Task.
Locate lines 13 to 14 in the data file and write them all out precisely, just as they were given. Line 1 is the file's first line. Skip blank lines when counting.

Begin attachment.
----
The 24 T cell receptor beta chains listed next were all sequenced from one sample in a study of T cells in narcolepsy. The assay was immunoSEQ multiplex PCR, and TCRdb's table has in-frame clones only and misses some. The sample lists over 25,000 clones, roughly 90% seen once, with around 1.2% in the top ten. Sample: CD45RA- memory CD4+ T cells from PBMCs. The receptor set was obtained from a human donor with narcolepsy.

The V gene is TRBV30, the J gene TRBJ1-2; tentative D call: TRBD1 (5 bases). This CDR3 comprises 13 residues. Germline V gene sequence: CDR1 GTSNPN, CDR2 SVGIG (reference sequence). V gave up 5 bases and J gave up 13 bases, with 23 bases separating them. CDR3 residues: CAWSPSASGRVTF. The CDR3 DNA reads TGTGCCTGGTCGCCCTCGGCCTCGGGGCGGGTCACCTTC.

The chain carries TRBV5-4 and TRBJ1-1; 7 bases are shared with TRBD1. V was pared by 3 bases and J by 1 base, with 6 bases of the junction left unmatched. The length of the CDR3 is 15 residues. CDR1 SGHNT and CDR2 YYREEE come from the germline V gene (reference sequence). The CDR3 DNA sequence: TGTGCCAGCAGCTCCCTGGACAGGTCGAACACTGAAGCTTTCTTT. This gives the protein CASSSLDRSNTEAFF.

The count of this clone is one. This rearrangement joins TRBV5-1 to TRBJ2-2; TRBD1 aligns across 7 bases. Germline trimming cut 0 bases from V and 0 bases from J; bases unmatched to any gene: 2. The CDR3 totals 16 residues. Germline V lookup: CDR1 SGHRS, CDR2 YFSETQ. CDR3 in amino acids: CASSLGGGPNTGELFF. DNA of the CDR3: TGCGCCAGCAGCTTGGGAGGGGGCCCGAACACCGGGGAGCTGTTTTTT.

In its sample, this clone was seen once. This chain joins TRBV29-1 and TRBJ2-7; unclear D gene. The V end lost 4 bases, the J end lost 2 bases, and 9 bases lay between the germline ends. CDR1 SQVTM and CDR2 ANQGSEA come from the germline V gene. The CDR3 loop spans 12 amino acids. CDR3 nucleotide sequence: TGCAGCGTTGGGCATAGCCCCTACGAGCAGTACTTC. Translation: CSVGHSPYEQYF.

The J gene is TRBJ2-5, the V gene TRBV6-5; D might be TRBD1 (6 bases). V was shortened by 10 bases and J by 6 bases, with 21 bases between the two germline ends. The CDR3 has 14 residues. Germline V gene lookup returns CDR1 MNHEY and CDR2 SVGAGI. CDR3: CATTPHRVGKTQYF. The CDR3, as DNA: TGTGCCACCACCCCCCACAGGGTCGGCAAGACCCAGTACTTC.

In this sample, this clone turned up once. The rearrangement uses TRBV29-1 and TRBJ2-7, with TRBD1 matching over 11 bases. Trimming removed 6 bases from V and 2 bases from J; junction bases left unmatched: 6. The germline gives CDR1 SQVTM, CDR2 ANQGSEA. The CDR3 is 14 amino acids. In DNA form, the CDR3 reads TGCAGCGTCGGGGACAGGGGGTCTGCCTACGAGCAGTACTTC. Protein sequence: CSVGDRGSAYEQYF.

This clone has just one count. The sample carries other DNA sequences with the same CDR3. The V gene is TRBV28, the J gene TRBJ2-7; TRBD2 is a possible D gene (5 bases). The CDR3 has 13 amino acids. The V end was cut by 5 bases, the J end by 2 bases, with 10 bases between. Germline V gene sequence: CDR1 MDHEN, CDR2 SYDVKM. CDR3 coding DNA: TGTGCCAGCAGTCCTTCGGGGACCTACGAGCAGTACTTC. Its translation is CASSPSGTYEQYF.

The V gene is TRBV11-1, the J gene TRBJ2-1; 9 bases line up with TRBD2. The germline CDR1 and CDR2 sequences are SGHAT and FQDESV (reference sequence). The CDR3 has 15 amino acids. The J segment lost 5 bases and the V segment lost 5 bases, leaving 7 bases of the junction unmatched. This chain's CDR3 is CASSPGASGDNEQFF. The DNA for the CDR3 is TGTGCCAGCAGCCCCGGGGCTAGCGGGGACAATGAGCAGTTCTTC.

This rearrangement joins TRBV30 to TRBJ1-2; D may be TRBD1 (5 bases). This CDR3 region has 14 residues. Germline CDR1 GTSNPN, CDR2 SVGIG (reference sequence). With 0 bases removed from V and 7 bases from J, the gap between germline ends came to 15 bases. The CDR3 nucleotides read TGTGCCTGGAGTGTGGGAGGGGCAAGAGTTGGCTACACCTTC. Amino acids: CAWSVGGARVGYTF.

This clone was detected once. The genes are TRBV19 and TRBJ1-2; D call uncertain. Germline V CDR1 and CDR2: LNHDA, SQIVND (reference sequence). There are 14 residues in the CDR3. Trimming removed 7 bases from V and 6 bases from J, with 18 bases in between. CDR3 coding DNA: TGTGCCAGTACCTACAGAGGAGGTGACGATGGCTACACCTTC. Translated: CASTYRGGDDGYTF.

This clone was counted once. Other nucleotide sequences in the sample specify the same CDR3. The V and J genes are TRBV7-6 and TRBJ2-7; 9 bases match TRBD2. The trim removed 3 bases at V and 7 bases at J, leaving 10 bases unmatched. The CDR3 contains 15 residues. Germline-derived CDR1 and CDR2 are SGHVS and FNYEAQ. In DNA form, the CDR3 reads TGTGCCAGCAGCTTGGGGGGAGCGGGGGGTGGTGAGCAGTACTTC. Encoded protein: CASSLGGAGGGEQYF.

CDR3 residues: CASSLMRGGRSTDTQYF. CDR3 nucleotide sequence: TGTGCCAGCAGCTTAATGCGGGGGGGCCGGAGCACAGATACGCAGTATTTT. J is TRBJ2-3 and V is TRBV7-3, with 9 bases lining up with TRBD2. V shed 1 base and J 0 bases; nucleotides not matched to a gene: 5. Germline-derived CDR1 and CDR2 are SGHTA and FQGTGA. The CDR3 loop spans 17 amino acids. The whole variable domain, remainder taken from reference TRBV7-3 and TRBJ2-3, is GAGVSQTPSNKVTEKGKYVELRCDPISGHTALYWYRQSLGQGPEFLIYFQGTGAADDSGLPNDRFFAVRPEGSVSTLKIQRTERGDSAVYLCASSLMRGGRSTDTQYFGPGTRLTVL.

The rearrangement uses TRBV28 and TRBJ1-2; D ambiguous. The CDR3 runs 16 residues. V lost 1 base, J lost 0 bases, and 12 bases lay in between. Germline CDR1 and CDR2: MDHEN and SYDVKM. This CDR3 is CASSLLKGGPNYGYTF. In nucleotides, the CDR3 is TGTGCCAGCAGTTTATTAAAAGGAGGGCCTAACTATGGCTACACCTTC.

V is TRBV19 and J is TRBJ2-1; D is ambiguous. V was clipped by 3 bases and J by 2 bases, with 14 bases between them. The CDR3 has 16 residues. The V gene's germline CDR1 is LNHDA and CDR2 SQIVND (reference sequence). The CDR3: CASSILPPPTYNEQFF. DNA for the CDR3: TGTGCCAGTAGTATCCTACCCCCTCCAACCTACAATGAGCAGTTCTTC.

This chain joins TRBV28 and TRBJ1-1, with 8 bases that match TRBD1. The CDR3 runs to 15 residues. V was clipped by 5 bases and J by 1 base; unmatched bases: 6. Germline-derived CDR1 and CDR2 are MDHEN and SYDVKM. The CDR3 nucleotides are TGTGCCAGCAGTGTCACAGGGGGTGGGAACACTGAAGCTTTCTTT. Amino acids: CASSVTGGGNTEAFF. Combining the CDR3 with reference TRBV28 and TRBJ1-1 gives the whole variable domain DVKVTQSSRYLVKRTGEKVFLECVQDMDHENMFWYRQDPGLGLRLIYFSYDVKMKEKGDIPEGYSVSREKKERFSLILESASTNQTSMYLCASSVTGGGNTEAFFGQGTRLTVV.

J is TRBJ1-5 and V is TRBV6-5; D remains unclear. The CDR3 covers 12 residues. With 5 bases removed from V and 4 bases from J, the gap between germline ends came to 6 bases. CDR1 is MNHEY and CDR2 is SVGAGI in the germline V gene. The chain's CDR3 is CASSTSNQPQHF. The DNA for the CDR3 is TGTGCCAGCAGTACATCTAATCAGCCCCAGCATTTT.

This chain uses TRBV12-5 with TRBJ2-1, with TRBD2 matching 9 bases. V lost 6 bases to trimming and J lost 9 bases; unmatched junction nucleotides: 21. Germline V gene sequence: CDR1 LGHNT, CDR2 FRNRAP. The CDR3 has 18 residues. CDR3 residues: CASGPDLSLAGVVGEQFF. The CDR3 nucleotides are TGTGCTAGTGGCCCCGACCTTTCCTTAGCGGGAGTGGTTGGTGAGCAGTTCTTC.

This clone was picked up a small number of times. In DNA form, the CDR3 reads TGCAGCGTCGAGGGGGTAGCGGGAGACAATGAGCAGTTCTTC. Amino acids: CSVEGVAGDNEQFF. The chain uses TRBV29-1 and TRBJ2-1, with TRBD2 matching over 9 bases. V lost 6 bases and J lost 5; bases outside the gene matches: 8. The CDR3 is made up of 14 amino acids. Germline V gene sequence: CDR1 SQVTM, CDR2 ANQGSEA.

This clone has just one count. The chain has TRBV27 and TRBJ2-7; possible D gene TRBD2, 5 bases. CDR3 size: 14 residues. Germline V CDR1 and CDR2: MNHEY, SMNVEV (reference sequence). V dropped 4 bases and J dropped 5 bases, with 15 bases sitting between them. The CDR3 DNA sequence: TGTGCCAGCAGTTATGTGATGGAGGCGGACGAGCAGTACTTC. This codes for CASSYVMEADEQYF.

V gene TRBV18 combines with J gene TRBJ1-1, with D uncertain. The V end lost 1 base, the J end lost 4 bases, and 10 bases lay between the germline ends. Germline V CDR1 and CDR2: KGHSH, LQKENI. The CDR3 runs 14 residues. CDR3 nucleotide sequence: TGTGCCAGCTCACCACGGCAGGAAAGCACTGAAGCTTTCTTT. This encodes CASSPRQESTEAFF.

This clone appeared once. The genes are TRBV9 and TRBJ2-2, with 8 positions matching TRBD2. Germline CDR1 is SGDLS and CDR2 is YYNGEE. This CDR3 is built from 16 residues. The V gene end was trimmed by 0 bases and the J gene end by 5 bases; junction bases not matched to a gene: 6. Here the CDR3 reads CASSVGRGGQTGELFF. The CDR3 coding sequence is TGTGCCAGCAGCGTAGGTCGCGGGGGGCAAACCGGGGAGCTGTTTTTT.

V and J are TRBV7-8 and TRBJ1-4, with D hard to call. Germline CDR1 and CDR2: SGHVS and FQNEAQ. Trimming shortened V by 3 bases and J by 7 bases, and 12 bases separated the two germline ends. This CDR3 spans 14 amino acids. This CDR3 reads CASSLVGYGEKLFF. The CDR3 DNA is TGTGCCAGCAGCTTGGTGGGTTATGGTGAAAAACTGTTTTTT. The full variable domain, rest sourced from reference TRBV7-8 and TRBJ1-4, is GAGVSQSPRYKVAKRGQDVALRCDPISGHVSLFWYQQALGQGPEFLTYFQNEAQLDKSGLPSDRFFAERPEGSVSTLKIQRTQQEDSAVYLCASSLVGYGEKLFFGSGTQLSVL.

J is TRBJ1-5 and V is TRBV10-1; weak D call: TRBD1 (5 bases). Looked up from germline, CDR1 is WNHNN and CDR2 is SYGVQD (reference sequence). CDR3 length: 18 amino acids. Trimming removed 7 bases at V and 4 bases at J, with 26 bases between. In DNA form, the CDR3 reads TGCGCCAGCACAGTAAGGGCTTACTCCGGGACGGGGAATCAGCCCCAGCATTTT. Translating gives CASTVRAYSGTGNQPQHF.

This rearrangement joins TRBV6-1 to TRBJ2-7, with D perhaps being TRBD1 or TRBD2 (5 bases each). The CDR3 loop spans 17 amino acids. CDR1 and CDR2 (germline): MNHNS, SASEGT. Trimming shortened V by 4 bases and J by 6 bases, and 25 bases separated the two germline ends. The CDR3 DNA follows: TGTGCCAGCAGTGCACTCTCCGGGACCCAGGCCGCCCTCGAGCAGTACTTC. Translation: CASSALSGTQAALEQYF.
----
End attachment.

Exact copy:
CDR3 residues: CASSLMRGGRSTDTQYF. CDR3 nucleotide sequence: TGTGCCAGCAGCTTAATGCGGGGGGGCCGGAGCACAGATACGCAGTATTTT. J is TRBJ2-3 and V is TRBV7-3, with 9 bases lining up with TRBD2. V shed 1 base and J 0 bases; nucleotides not matched to a gene: 5. Germline-derived CDR1 and CDR2 are SGHTA and FQGTGA. The CDR3 loop spans 17 amino acids. The whole variable domain, remainder taken from reference TRBV7-3 and TRBJ2-3, is GAGVSQTPSNKVTEKGKYVELRCDPISGHTALYWYRQSLGQGPEFLIYFQGTGAADDSGLPNDRFFAVRPEGSVSTLKIQRTERGDSAVYLCASSLMRGGRSTDTQYFGPGTRLTVL.

The rearrangement uses TRBV28 and TRBJ1-2; D ambiguous. The CDR3 runs 16 residues. V lost 1 base, J lost 0 bases, and 12 bases lay in between. Germline CDR1 and CDR2: MDHEN and SYDVKM. This CDR3 is CASSLLKGGPNYGYTF. In nucleotides, the CDR3 is TGTGCCAGCAGTTTATTAAAAGGAGGGCCTAACTATGGCTACACCTTC.